College students can get discouraged or stressed at colleges and universities and contemplate dropping out. Teachers should encourage students to finish their higher education and earn their bachelor’s degree or associate’s degree. Here are some tips for helping students find value in their education and finish their degree.
Set goals to keep students on track
Setting goals is important for college students to find value in their college education. In “Tips for Students: How To Reach Your Academic Goals in College,” by Taylor Massey, posted in Cengage Learning’s Engaging Minds January 10, 2014, students are advised to set goals for what they want to achieve in college and appreciate their accomplishments along the way. Students should assure themselves, “You are able to more easily gauge your progress toward your goal. You are able to make adjustments to your goal and methods as needed,” wrote Massey.
College still worth it
According to Pew Research data, a majority of graduates said getting a college degree was worth it and paid off, based on what they paid for college versus their career earnings. Writing in “5 facts about today’s college graduates,” posted in PewResearch.org, May 30, 2014, Drew Desilver added that of millennials, or students born after 1980 who typically worked full-time in 2012, when the study was conducted, “workers with at least a bachelor’s degree had median annual earnings of $45,500, well over the medians for people with only some college ($30,000) or a high-school diploma ($28,000).” Letting your students know that their income really is impacted by their college degree should offer them additional incentive to finish.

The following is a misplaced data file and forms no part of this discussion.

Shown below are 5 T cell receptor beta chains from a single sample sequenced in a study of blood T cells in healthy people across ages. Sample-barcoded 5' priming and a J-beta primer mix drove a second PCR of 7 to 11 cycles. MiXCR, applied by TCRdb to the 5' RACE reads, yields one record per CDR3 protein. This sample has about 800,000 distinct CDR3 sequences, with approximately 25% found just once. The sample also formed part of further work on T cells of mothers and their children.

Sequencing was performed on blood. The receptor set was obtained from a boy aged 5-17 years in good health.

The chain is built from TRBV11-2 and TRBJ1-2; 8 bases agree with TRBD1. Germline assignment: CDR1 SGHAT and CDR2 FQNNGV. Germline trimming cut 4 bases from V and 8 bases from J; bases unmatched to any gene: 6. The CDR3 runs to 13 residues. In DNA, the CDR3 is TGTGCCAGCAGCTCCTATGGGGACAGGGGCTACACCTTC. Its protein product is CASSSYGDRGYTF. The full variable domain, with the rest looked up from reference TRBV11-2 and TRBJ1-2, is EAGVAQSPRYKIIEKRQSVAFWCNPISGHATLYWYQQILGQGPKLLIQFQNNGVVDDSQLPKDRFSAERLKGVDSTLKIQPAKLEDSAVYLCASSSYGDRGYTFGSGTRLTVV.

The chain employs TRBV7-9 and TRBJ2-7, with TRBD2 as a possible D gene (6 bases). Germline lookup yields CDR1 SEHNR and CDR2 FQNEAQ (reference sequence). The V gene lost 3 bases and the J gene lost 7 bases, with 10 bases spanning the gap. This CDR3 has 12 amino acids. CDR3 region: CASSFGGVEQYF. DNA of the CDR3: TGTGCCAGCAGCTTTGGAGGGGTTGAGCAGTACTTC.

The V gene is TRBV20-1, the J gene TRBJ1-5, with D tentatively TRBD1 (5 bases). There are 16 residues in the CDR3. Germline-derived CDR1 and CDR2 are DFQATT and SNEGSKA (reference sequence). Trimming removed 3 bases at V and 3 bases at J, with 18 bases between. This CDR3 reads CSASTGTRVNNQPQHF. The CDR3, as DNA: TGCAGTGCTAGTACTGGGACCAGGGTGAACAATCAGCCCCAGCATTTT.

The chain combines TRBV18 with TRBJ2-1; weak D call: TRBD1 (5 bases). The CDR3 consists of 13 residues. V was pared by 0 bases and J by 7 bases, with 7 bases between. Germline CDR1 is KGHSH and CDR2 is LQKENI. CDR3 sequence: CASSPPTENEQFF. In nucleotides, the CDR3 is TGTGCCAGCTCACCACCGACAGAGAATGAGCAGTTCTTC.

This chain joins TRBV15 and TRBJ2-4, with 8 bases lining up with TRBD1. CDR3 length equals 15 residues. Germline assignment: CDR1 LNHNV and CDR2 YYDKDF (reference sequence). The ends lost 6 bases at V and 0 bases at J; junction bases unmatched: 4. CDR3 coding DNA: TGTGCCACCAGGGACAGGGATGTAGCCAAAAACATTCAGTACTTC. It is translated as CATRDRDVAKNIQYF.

Other reasons to complete college:
- be more qualified for specialized jobs
- be more competitive in the workplace
- have fewer and shorter terms of unemployment
- be an inspiration to others in their family who are considering college
- be healthier and live longer.
Relieve stress that may derail motivation
Stress can be a major factor in derailing college students’ motivation for continuing their education. Stress that is not addressed can lead to depression, a desire to slack off, distraction, and bad grades. Signs of stress include irritability, headaches or migraines, insomnia or too much sleep, upset stomach, lack of appetite or emotional eating, high blood pressure, quickness to anger and lash out at others, lack of energy, and lack of interest in previously enjoyable activities.
“But you can break the cycle of negative stress by learning ways to help yourself relax. By taking the time to practice simple relaxation techniques on a regular basis, you can give yourself a chance to unwind and get ready for life’s next challenge,” said Carolyn Hopper in Practicing College Learning Strategies. Techniques to relieve stress and learn to focus on education and learning include physical activity, music, breathing exercises, speaking with family and friends, taking a short break from school, speaking to a counselor, and getting a massage or doing yoga. You may be able to introduce relaxation or centering exercises to the beginnings or endings of your classes, or in one-on-one sessions with students contemplating dropping out.
Reference: Hopper, Carolyn H. 2016. Practicing College Learning Strategies, 7th ed. Boston, MA: Wadsworth. Cengage Learning. VitalSource Bookshelf Online.
What are some ways that you’ve motivated students to continue their education?